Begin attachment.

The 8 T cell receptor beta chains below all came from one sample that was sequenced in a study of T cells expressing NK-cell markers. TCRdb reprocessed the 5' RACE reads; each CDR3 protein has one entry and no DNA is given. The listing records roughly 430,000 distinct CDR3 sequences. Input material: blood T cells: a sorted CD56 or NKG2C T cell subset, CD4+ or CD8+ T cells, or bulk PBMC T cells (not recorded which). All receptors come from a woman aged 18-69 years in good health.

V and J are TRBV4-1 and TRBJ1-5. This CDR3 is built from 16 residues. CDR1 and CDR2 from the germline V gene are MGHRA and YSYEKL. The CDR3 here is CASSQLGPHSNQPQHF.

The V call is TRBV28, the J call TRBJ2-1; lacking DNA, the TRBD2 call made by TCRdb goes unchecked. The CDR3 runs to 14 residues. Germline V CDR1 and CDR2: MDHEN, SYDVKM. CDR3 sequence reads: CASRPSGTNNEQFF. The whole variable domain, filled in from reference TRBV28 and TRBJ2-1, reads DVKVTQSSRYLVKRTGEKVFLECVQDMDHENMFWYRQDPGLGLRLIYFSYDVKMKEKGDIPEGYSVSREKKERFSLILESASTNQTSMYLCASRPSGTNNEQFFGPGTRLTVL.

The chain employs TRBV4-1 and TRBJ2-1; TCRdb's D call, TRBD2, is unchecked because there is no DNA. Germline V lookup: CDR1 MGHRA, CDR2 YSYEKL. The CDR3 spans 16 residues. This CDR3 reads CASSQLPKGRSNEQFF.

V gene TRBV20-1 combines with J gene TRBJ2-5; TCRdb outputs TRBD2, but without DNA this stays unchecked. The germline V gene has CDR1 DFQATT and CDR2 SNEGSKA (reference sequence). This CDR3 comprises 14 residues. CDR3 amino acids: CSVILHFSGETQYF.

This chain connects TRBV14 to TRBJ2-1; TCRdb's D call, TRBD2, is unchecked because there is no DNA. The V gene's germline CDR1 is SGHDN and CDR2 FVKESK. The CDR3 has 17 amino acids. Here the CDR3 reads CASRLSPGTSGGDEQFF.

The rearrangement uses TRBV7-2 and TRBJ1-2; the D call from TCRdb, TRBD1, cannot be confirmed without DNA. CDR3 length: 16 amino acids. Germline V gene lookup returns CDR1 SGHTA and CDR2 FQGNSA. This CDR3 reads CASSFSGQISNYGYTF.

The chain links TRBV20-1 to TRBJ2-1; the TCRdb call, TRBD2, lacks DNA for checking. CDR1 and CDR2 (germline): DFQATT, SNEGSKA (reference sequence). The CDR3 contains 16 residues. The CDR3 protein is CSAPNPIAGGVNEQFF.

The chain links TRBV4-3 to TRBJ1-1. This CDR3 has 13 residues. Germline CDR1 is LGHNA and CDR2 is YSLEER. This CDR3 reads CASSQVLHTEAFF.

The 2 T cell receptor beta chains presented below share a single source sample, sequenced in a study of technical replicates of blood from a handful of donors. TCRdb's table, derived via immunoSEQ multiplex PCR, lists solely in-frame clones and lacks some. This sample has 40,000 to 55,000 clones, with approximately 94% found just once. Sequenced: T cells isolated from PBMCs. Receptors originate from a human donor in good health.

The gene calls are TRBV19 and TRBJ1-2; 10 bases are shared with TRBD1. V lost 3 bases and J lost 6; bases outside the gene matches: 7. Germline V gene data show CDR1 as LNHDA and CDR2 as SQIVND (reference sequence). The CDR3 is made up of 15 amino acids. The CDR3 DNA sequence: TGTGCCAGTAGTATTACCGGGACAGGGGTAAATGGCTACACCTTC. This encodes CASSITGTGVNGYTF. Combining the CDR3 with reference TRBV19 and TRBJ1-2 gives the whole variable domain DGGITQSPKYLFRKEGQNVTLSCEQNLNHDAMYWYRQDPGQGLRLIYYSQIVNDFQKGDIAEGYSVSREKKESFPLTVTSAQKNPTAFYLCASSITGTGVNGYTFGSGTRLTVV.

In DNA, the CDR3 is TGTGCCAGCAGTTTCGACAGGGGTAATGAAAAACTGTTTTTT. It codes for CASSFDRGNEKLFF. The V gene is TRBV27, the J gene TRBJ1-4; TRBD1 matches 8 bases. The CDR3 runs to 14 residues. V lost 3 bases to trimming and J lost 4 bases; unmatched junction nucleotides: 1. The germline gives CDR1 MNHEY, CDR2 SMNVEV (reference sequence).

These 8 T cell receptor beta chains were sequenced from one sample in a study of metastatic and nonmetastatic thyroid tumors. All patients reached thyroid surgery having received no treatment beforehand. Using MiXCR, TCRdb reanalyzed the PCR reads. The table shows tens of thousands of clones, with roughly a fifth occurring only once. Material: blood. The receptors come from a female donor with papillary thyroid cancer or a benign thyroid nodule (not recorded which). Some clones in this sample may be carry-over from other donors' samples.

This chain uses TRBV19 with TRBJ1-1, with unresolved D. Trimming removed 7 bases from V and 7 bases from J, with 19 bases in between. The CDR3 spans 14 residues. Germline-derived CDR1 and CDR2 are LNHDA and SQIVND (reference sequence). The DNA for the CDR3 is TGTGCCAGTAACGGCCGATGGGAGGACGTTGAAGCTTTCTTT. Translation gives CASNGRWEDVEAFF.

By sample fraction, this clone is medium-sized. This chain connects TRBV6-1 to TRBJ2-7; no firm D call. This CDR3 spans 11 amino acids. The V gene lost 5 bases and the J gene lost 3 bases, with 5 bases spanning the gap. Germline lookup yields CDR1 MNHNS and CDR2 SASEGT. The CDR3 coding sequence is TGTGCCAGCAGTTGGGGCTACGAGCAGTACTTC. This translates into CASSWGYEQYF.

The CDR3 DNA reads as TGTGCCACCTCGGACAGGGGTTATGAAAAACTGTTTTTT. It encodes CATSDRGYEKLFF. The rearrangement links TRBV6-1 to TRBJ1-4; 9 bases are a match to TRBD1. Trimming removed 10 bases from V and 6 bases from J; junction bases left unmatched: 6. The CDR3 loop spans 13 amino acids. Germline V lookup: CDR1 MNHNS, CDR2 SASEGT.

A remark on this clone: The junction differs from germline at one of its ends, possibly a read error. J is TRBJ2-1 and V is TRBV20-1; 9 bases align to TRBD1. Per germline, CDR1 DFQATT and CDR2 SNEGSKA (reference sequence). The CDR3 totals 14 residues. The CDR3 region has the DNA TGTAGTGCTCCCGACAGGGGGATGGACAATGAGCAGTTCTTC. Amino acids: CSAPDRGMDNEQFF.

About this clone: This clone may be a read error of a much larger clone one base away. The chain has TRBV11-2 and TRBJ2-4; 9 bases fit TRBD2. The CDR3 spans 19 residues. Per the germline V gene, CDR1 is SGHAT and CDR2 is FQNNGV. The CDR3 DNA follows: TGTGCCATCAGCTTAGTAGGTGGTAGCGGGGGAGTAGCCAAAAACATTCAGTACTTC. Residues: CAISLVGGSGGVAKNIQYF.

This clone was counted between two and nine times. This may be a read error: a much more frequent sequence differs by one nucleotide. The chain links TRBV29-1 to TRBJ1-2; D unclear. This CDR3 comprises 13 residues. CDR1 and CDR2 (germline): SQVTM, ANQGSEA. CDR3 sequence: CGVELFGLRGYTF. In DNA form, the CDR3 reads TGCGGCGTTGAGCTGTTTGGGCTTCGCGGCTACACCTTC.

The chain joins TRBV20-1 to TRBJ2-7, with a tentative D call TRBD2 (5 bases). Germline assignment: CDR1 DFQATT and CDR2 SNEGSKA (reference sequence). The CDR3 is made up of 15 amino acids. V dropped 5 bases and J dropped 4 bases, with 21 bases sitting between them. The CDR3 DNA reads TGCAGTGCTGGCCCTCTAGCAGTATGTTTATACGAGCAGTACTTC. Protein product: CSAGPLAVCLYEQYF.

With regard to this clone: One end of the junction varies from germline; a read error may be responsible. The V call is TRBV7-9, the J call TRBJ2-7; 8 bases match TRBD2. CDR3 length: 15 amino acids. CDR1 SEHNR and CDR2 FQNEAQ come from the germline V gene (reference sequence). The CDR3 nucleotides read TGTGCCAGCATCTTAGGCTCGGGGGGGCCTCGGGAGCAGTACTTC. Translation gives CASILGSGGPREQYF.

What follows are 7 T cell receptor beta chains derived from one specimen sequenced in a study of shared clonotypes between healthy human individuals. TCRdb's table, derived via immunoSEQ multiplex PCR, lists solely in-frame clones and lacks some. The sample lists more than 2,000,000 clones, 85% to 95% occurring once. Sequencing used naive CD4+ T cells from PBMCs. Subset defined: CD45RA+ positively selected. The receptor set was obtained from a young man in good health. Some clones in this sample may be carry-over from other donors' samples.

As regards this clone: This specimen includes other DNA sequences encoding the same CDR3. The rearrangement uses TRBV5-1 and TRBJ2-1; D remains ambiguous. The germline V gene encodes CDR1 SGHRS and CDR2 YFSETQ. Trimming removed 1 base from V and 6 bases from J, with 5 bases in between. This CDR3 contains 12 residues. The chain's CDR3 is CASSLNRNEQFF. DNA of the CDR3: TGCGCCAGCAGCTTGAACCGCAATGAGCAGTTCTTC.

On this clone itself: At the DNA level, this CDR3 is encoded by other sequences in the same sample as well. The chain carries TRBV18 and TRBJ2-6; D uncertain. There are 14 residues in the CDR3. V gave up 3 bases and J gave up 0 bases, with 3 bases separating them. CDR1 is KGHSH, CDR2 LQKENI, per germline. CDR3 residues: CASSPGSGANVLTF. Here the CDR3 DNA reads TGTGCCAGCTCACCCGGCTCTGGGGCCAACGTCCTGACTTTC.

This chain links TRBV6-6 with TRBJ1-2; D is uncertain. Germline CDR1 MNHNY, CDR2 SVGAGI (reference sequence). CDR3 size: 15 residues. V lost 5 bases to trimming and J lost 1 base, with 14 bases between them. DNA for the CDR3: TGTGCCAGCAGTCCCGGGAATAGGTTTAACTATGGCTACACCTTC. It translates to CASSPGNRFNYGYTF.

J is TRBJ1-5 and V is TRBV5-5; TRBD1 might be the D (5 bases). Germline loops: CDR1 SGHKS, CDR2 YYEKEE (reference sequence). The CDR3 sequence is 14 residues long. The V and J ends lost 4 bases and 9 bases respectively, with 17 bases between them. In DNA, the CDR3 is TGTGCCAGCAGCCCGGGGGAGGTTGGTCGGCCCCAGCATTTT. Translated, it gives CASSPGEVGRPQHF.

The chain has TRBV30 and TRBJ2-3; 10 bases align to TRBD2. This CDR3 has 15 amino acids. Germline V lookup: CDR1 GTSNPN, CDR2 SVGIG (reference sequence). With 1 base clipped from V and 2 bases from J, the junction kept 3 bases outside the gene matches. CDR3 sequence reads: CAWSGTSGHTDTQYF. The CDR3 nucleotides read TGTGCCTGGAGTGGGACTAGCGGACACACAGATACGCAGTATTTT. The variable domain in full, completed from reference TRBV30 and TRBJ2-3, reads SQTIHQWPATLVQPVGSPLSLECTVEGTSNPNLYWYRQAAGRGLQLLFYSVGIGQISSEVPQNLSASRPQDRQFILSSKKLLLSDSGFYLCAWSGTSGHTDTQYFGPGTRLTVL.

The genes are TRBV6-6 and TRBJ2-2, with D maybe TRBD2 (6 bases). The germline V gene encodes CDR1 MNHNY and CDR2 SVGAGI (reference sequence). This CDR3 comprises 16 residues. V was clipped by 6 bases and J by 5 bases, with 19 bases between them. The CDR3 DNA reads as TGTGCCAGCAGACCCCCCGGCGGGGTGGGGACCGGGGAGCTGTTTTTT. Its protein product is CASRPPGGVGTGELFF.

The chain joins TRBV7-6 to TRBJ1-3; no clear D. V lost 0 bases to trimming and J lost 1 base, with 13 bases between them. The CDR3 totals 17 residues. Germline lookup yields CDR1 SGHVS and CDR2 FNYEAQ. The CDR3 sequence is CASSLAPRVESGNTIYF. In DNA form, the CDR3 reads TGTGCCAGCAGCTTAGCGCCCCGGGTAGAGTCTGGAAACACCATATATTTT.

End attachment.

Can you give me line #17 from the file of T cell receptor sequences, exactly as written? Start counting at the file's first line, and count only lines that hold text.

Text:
A remark on this clone: The junction differs from germline at one of its ends, possibly a read error. J is TRBJ2-1 and V is TRBV20-1; 9 bases align to TRBD1. Per germline, CDR1 DFQATT and CDR2 SNEGSKA (reference sequence). The CDR3 totals 14 residues. The CDR3 region has the DNA TGTAGTGCTCCCGACAGGGGGATGGACAATGAGCAGTTCTTC. Amino acids: CSAPDRGMDNEQFF.